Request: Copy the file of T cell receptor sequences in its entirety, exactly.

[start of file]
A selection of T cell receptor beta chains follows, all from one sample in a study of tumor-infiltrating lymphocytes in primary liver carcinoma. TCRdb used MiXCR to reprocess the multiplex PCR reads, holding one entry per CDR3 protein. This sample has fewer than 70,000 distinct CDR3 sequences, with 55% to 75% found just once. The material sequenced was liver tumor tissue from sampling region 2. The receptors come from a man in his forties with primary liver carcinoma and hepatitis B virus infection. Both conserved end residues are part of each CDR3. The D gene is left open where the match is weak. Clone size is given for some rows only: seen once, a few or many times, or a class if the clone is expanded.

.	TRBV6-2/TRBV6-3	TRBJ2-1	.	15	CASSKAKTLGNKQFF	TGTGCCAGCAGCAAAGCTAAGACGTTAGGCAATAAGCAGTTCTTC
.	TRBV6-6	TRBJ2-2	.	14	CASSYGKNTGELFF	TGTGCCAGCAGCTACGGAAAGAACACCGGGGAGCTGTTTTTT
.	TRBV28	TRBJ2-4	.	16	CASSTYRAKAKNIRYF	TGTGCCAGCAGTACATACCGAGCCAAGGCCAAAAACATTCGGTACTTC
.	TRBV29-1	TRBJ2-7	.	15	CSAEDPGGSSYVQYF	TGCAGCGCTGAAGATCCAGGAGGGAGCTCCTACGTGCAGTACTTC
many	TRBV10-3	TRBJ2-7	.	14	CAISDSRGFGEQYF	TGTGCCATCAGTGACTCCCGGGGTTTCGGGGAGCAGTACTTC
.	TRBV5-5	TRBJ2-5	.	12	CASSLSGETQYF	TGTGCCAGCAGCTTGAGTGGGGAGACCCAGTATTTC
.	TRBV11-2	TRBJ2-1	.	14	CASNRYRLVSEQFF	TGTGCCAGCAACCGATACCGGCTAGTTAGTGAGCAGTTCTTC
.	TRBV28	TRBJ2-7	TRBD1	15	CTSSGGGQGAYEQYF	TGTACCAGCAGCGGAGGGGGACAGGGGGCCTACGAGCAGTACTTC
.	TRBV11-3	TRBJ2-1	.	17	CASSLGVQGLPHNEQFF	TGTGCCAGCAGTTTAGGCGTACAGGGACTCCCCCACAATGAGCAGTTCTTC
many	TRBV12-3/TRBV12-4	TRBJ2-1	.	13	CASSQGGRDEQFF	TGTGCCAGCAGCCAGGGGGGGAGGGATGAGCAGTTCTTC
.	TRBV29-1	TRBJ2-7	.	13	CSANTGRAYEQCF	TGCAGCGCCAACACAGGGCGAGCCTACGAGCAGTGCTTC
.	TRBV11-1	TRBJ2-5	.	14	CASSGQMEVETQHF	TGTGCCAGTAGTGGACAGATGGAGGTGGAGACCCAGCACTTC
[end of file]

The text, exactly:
A selection of T cell receptor beta chains follows, all from one sample in a study of tumor-infiltrating lymphocytes in primary liver carcinoma. TCRdb used MiXCR to reprocess the multiplex PCR reads, holding one entry per CDR3 protein. This sample has fewer than 70,000 distinct CDR3 sequences, with 55% to 75% found just once. The material sequenced was liver tumor tissue from sampling region 2. The receptors come from a man in his forties with primary liver carcinoma and hepatitis B virus infection. Both conserved end residues are part of each CDR3. The D gene is left open where the match is weak. Clone size is given for some rows only: seen once, a few or many times, or a class if the clone is expanded.

.	TRBV6-2/TRBV6-3	TRBJ2-1	.	15	CASSKAKTLGNKQFF	TGTGCCAGCAGCAAAGCTAAGACGTTAGGCAATAAGCAGTTCTTC
.	TRBV6-6	TRBJ2-2	.	14	CASSYGKNTGELFF	TGTGCCAGCAGCTACGGAAAGAACACCGGGGAGCTGTTTTTT
.	TRBV28	TRBJ2-4	.	16	CASSTYRAKAKNIRYF	TGTGCCAGCAGTACATACCGAGCCAAGGCCAAAAACATTCGGTACTTC
.	TRBV29-1	TRBJ2-7	.	15	CSAEDPGGSSYVQYF	TGCAGCGCTGAAGATCCAGGAGGGAGCTCCTACGTGCAGTACTTC
many	TRBV10-3	TRBJ2-7	.	14	CAISDSRGFGEQYF	TGTGCCATCAGTGACTCCCGGGGTTTCGGGGAGCAGTACTTC
.	TRBV5-5	TRBJ2-5	.	12	CASSLSGETQYF	TGTGCCAGCAGCTTGAGTGGGGAGACCCAGTATTTC
.	TRBV11-2	TRBJ2-1	.	14	CASNRYRLVSEQFF	TGTGCCAGCAACCGATACCGGCTAGTTAGTGAGCAGTTCTTC
.	TRBV28	TRBJ2-7	TRBD1	15	CTSSGGGQGAYEQYF	TGTACCAGCAGCGGAGGGGGACAGGGGGCCTACGAGCAGTACTTC
.	TRBV11-3	TRBJ2-1	.	17	CASSLGVQGLPHNEQFF	TGTGCCAGCAGTTTAGGCGTACAGGGACTCCCCCACAATGAGCAGTTCTTC
many	TRBV12-3/TRBV12-4	TRBJ2-1	.	13	CASSQGGRDEQFF	TGTGCCAGCAGCCAGGGGGGGAGGGATGAGCAGTTCTTC
.	TRBV29-1	TRBJ2-7	.	13	CSANTGRAYEQCF	TGCAGCGCCAACACAGGGCGAGCCTACGAGCAGTGCTTC
.	TRBV11-1	TRBJ2-5	.	14	CASSGQMEVETQHF	TGTGCCAGTAGTGGACAGATGGAGGTGGAGACCCAGCACTTC